In Indonesia, it’s a shock. After months of parliamentary discussions, the majority of Indonesian deputies voted on Tuesday, December 6 several legislative amendments to the Penal Code prohibiting sexual relations outside marriage and the cohabitation of unmarried couples. Project committee spokesman Albert Aries defended the amendments ahead of the vote, saying the law will protect the institution of marriage.
Angry at the announcement of this decision that she had been dreading for several days, Nayu, a young Muslim high school teacher, says to herself “upset by a new law that illustrates the conservatism and radicalization of Indonesian society and politics”. Secularism is however enshrined in its Constitution.
“There is an increasingly deep Islamization of Indonesia”
Like many human rights organizations, she speaks “of an increasingly profound Islamization of Indonesia, which was nevertheless considered the most tolerant Muslim country in the world. All of that is over.” And she adds that as a Muslim, she had never worn a headscarf or a veil but that “increasingly massive social and religious pressure has led me to wear a headscarf in the street now”.
Among the most controversial articles of the newly adopted code are the criminalization of extra-marital sexual relations, as well as the cohabitation of unmarried couples. These rules could also, according to human rights organizations, have a major impact on the LGBT community in Indonesia, where same-sex marriage is not allowed.
However, these acts can only be reported by the spouse, parents or children, which de facto limits the scope of the text. But critics of the new law have denounced it as establishing an attack on freedom of morals.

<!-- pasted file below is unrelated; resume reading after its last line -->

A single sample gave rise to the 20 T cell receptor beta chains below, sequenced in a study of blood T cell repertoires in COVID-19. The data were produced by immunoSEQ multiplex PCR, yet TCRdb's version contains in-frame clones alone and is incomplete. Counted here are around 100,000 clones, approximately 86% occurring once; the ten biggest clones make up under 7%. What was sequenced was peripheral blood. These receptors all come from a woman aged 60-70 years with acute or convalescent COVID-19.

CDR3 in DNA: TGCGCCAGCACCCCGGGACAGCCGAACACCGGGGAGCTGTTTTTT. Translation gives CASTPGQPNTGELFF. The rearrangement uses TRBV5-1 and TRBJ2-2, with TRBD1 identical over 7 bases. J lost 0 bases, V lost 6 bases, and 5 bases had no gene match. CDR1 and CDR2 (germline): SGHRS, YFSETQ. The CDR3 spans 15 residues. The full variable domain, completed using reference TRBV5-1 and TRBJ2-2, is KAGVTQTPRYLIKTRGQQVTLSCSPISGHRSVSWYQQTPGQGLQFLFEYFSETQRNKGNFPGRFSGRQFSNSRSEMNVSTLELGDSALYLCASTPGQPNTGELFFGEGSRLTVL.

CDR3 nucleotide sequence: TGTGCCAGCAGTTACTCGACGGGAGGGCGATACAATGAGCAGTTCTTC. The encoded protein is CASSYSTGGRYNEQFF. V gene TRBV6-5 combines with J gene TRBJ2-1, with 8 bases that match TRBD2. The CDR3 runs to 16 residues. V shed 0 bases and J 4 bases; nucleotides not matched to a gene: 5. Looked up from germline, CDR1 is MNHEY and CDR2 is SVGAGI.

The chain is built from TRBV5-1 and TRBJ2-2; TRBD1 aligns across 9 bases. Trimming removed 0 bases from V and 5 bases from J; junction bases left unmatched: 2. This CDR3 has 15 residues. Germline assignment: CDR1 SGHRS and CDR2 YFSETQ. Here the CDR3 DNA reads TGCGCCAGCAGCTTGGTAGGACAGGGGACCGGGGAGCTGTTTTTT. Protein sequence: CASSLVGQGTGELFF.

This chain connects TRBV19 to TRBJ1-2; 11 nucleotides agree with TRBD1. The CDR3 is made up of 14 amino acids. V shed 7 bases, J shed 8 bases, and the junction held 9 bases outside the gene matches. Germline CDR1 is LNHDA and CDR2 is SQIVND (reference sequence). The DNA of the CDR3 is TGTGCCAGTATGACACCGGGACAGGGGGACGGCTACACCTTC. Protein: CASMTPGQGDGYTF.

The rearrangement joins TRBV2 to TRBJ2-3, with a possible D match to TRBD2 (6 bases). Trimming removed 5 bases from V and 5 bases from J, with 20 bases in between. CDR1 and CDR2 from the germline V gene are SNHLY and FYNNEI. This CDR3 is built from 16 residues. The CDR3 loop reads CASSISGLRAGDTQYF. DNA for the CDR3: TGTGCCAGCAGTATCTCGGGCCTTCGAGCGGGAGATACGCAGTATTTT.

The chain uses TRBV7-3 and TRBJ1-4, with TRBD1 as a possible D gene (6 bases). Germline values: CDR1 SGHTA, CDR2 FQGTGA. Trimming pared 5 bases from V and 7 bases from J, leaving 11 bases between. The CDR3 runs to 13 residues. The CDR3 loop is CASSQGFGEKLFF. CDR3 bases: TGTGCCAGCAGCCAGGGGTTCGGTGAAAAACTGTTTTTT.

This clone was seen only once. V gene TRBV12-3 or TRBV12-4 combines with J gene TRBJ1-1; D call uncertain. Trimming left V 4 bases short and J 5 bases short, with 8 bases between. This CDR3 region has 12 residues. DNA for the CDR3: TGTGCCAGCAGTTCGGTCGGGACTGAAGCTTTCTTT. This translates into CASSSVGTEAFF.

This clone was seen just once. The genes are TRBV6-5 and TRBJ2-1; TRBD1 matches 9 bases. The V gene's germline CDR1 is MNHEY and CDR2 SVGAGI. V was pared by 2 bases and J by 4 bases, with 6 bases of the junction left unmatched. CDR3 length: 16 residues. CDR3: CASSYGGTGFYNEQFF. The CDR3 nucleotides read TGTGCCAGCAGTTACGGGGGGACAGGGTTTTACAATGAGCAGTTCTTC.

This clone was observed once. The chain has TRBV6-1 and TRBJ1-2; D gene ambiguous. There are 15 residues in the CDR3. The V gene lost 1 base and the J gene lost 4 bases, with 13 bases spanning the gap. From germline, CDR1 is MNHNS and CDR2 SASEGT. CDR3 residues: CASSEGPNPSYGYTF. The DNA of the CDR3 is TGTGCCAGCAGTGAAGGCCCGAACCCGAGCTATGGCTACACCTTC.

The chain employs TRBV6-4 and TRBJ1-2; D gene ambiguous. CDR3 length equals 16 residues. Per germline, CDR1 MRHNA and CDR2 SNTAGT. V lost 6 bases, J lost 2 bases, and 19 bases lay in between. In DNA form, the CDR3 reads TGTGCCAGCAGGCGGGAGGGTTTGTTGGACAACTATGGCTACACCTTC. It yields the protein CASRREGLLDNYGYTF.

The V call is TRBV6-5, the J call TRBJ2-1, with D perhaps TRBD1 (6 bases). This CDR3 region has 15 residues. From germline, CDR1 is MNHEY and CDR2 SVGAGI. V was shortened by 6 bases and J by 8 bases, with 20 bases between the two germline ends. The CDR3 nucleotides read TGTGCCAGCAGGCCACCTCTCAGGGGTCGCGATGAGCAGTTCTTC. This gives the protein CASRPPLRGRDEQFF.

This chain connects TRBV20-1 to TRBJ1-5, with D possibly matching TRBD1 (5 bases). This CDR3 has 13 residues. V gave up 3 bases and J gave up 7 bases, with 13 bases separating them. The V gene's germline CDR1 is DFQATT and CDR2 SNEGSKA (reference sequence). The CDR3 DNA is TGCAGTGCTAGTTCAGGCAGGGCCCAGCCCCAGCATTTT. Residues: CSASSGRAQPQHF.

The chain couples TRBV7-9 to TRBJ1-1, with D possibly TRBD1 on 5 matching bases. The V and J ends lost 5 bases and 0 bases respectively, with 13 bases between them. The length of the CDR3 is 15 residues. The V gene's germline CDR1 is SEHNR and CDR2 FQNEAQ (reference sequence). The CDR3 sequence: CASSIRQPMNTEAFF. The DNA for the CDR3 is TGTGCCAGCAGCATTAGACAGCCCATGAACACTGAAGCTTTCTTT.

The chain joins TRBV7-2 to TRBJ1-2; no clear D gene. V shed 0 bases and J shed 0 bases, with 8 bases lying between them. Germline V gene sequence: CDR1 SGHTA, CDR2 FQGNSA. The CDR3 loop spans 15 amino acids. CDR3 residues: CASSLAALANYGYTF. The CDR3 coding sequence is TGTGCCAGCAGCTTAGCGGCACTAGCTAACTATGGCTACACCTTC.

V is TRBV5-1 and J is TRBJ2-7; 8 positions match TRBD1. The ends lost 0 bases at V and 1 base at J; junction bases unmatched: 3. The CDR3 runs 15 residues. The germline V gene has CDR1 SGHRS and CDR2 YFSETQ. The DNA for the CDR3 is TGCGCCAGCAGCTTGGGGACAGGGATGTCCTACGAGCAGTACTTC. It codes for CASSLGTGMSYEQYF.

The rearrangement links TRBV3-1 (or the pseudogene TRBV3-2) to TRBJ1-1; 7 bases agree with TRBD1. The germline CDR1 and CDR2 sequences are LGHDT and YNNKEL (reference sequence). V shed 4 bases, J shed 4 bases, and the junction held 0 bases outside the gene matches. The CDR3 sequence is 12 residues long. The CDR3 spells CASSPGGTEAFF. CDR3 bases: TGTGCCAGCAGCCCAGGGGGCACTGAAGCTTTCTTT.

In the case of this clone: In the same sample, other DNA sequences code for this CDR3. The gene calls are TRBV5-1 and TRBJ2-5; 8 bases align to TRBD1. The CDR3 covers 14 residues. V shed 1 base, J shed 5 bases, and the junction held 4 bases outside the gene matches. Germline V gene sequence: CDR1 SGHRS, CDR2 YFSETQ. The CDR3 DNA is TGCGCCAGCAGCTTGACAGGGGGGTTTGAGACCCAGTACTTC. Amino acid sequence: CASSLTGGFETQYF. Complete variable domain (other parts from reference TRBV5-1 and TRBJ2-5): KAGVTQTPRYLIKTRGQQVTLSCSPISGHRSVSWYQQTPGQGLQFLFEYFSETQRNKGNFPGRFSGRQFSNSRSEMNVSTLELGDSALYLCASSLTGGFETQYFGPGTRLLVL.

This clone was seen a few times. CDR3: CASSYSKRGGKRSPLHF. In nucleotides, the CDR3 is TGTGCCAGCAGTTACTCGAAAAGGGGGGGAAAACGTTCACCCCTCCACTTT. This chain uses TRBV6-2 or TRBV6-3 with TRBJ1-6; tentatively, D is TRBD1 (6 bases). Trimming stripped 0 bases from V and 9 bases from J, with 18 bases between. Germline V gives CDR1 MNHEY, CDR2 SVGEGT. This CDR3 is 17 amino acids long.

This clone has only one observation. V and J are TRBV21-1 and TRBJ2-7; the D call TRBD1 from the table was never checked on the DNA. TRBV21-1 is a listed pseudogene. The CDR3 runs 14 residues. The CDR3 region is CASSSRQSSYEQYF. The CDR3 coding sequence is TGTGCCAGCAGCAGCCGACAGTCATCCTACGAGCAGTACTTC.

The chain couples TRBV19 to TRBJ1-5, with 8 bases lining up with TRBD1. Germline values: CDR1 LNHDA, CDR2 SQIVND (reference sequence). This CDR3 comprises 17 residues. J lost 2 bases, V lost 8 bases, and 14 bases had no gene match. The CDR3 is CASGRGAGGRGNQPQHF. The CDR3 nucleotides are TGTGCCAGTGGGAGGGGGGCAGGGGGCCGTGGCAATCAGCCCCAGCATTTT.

Lawyers and civil society groups point out that such changes to the Penal Code were a “violent setback” for the third largest democracy in the world. “The state cannot manage morality. The government’s duty is not to play arbiter between conservatives and liberals in Indonesia,” said Bivitri Susanti, a lawyer at Jentera Law School in Jakarta. Also denouncing the intrusion into people’s privacy by prohibiting the cohabitation of unmarried couples.
The current Indonesian Penal Code dates back to Dutch colonial times, and its revision has been under debate for decades. According to rights groups, the new amendments underscore a growing slide towards fundamentalism in a country long hailed for its religious tolerance, with secularism enshrined in its constitution.
“We are backing down… the repressive laws should have been abolished. But the bill shows that the arguments of foreign scholars are true, that our democracy is unquestionably in decline.Usman Hamid, director of Amnesty International Indonesia, told AFP.
Source : BBN NEWS